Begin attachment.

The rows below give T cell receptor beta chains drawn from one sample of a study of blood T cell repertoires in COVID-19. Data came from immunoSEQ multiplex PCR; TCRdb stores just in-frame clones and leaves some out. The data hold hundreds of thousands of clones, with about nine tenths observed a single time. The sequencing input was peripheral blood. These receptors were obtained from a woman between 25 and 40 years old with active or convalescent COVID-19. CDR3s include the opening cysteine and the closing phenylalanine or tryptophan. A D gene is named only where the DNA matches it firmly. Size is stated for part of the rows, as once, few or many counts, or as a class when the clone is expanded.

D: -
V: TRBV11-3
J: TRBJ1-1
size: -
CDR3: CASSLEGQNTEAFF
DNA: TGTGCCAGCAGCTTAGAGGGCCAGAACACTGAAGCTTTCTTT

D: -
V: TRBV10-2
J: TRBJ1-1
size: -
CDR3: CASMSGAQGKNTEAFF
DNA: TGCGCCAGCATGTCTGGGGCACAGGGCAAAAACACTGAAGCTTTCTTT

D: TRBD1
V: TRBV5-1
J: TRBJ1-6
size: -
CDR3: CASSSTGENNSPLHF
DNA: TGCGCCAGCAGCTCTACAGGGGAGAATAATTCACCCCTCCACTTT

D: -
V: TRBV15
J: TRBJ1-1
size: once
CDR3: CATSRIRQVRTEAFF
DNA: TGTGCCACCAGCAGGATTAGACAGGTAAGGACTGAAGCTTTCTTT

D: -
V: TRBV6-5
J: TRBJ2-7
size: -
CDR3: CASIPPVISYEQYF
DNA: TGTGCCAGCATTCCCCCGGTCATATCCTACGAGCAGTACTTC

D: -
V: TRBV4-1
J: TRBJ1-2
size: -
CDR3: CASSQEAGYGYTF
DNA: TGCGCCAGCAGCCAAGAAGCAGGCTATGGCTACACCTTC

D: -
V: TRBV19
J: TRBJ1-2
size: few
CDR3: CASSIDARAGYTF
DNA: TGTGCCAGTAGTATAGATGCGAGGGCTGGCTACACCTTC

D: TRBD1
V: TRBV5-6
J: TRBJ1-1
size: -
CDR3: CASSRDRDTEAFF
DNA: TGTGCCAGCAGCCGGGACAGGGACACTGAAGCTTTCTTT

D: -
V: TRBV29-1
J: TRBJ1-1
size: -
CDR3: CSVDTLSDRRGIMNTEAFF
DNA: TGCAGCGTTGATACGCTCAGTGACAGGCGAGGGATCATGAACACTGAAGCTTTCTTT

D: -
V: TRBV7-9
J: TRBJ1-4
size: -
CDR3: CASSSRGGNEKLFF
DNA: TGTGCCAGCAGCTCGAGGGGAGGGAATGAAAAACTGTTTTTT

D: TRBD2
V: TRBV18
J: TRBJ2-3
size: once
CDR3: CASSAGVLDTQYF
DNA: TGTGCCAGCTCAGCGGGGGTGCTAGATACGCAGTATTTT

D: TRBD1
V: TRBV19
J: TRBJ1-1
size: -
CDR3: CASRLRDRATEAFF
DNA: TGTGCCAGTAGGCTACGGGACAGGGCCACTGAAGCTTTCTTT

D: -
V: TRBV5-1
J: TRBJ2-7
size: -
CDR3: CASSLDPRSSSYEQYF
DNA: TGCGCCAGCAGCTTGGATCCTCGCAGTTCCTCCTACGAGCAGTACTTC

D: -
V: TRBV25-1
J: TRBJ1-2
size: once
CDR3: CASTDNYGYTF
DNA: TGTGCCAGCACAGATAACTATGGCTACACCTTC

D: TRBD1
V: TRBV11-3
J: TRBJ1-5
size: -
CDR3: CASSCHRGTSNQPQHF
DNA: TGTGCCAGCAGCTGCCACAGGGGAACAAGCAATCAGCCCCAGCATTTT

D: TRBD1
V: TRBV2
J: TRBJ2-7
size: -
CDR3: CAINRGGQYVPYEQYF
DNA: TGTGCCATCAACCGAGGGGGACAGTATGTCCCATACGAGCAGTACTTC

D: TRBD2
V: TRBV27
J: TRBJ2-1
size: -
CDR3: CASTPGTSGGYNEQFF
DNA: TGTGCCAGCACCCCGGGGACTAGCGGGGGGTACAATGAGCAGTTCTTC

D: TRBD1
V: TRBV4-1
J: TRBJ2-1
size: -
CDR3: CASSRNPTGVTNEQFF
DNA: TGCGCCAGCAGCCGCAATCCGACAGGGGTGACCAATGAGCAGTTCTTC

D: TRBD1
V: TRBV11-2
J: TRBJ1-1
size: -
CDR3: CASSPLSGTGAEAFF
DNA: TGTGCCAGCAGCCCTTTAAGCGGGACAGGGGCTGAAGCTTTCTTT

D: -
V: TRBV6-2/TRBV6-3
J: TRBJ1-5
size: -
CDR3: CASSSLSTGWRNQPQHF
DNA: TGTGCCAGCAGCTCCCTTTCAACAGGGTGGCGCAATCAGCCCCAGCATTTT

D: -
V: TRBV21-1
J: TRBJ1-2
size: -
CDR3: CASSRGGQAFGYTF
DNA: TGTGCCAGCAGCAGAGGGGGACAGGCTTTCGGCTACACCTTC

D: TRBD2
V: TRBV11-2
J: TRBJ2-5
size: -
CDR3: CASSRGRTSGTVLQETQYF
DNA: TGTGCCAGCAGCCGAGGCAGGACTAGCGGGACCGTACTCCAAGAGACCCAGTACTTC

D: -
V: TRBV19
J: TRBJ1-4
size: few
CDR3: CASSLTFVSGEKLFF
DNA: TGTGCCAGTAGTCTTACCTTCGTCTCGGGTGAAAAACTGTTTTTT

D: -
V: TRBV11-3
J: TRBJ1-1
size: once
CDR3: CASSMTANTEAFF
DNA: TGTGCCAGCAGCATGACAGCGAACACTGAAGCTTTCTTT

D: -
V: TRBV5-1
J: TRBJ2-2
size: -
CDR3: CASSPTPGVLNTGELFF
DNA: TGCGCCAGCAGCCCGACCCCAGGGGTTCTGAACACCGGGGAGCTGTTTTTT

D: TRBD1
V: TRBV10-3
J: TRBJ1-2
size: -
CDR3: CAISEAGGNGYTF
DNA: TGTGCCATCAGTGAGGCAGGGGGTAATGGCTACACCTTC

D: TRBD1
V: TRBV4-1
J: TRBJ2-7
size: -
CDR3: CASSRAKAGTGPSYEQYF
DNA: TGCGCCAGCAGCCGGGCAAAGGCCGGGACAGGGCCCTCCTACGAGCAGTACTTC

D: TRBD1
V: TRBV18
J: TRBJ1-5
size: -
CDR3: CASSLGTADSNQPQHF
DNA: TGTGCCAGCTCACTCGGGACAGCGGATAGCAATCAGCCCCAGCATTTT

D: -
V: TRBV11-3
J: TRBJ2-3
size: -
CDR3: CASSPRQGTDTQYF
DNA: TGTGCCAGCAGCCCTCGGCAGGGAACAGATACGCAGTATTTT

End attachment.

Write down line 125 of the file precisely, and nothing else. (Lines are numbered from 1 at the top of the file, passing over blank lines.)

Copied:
size: -